Synchrotron X-ray studies on structural and chemical ordering in Group IV-based magnetic epitaxial films Public Deposited

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  • March 21, 2019
  • Collins, Brian Akira
    • Affiliation: College of Arts and Sciences, Department of Physics and Astronomy
  • In this thesis, complementary synchrotron x-ray techniques have been used to study compositional and epitaxial effects on structural and chemical ordering of Ge-based magnetic semiconductor films and Heusler alloys Co2MnGe and Co2MnSi on the atomic scale. Combinatorial x-ray methods have been developed in this work to enhance the study of these materials. The study of transition metal doping in Ge reveals that the stability of magnetic dopants can be enhanced when two magnetic dopants (Mn and Co or Fe and Co) are used to reduce epitaxial strains and alter energetics and kinetics of epitaxial growth, resulting in suppression of metallic precipitates and significantly higher doping levels. Codoping is also shown to be responsible for an increase in populations of substitutional states over those in films with a single dopant. The study also reveals the strong interplay between dopant states and structural, magnetic, and electronic properties. In CoxMnyGez films, epitaxial constraints are shown to play an important role in stabilizing the Heusler structure over a large region of chemical composition. Additionally, it is found that structural and chemical ordering of these alloys are sensitive to the atomic ratio between Co and Mn and are strongly affected by epitaxial strains. Experiments and analysis of an anomalous diffraction technique have been developed in order to quantitatively probe structural and chemical disorders that can contribute to the suppression of the half metallic state. These studies reveal that the primary defects occurring in these films are Mn-Ge site swapping, as Co vacancies and Ge antisites constitute secondary defects that depend strongly on composition and epitaxial constraints. However, defects previously predicted to suppress the half metallic state, specifically Co-Mn swapping and antisites, are not present. These findings demonstrate that compositional and epitaxial effects can be used as viable means to control structure and magnetism on the atomic scale.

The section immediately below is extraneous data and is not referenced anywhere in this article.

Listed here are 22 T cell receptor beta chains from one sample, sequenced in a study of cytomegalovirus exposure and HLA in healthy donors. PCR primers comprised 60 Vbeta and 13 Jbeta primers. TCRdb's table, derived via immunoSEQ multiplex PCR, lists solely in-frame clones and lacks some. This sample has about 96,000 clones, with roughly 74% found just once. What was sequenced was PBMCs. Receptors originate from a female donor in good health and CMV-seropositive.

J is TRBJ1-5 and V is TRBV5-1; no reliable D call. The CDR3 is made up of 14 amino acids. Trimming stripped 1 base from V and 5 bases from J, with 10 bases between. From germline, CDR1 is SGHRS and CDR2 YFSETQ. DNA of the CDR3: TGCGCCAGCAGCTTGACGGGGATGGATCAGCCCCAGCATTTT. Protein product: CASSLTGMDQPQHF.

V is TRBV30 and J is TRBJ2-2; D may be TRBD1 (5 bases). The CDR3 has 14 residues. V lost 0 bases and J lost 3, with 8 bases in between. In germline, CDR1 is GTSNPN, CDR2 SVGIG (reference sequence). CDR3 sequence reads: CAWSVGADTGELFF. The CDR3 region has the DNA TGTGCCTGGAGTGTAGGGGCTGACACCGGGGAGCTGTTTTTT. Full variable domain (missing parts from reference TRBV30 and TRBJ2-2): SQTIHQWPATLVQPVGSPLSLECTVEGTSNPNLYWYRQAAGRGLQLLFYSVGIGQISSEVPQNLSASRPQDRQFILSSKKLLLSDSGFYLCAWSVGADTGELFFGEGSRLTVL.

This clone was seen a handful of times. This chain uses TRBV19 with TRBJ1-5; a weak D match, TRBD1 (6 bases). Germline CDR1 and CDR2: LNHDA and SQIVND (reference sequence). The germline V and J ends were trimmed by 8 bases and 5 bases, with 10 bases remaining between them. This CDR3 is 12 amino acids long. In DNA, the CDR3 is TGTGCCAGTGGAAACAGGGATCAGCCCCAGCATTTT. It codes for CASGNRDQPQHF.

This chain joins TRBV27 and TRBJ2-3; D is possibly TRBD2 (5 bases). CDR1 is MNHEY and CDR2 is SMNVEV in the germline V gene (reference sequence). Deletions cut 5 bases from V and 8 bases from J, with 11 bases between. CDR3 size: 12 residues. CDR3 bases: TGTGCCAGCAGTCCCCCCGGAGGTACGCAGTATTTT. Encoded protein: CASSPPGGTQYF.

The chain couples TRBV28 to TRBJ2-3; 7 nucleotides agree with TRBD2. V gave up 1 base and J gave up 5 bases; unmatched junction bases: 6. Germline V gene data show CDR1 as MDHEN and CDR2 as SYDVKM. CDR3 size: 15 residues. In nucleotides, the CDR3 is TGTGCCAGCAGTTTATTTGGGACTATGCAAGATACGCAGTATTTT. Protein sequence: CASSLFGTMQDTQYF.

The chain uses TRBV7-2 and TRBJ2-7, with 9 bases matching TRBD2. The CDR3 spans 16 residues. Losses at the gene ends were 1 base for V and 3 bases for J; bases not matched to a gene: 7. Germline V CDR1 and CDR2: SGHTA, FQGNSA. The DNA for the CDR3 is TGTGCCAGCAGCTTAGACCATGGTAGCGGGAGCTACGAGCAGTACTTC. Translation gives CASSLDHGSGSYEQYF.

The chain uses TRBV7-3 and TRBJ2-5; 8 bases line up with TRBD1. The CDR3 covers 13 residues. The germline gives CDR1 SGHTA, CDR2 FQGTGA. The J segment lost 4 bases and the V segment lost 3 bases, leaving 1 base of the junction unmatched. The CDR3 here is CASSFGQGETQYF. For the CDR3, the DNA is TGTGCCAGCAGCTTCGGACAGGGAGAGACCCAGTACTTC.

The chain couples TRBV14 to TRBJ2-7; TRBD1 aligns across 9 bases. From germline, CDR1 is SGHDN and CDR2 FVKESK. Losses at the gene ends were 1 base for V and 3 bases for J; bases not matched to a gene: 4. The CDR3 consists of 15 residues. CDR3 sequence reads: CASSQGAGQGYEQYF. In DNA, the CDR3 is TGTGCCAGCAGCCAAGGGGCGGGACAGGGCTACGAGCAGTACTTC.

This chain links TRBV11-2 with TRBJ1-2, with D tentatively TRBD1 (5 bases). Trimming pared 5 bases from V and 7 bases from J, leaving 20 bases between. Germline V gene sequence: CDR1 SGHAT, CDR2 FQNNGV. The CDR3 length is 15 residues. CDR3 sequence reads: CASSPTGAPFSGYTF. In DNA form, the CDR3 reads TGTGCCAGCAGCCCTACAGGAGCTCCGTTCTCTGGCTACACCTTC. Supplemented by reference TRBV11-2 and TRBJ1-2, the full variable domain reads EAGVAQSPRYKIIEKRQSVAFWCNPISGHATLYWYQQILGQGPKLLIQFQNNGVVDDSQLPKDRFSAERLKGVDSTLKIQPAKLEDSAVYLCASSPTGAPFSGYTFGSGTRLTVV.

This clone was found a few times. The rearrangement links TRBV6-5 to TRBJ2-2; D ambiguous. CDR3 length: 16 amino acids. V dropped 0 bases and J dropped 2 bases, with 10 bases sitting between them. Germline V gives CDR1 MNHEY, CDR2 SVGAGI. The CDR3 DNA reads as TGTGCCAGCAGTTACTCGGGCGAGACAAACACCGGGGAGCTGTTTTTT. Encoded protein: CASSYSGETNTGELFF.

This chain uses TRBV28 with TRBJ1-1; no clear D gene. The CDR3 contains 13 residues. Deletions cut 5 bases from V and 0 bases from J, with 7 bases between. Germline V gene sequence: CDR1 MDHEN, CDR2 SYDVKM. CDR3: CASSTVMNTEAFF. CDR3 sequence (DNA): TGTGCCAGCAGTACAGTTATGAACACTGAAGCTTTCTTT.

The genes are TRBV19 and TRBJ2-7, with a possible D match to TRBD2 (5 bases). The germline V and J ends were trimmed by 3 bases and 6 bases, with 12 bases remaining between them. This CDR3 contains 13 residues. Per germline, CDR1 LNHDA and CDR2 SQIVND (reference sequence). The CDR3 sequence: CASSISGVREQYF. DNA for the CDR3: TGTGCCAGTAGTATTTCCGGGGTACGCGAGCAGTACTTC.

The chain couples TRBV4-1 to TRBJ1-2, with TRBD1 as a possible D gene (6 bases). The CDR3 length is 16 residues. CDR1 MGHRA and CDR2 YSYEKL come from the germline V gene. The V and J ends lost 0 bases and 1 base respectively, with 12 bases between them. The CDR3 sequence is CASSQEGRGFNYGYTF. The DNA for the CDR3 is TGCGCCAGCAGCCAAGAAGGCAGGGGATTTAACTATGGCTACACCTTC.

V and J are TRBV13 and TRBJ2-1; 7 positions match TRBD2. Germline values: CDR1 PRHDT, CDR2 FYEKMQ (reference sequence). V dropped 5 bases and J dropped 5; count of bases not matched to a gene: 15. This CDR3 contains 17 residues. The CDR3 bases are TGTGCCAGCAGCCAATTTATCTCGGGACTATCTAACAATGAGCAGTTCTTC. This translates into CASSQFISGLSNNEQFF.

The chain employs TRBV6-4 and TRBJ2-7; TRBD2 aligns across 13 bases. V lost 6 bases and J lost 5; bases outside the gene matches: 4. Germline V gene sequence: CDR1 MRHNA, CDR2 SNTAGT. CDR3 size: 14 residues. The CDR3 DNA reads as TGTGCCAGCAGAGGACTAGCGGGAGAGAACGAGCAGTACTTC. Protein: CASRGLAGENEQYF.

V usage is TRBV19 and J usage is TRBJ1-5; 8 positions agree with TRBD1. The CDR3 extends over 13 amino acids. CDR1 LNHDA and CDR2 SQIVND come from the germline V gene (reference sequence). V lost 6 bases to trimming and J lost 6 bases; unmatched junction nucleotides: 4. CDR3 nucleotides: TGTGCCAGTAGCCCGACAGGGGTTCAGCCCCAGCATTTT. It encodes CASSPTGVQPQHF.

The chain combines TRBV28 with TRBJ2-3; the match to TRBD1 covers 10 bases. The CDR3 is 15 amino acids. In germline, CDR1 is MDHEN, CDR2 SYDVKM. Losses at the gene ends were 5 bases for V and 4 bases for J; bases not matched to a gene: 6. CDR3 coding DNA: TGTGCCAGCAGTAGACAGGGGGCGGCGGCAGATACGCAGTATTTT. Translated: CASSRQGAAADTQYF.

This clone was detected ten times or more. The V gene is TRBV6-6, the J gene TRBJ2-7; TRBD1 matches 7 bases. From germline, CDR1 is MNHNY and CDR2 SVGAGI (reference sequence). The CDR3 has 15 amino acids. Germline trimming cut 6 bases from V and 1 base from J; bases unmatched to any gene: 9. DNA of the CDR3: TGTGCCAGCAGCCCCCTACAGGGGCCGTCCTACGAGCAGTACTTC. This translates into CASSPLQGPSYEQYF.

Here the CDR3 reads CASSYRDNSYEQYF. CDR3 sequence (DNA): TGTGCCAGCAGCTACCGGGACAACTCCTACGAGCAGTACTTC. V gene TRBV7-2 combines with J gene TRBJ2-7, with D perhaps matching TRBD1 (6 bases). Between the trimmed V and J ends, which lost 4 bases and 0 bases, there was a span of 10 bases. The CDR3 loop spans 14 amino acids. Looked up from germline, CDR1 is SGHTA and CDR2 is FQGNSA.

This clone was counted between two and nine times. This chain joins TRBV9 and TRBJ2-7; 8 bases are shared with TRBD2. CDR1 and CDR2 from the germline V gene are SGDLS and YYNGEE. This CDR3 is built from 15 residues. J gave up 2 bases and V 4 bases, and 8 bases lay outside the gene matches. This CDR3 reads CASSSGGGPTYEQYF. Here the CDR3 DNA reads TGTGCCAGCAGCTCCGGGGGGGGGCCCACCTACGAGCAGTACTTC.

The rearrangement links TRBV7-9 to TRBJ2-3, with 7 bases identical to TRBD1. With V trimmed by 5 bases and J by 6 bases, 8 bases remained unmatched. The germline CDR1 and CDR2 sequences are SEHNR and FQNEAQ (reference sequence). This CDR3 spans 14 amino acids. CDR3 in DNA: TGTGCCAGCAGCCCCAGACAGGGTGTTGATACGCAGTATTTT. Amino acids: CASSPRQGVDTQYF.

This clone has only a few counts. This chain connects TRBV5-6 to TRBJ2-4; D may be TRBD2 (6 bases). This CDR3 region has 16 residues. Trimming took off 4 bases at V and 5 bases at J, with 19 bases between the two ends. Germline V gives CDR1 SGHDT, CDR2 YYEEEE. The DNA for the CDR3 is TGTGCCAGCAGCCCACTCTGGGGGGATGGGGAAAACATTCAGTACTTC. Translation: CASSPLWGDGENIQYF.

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  • In Copyright
  • Tsui, Frank F.
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  • University of North Carolina at Chapel Hill
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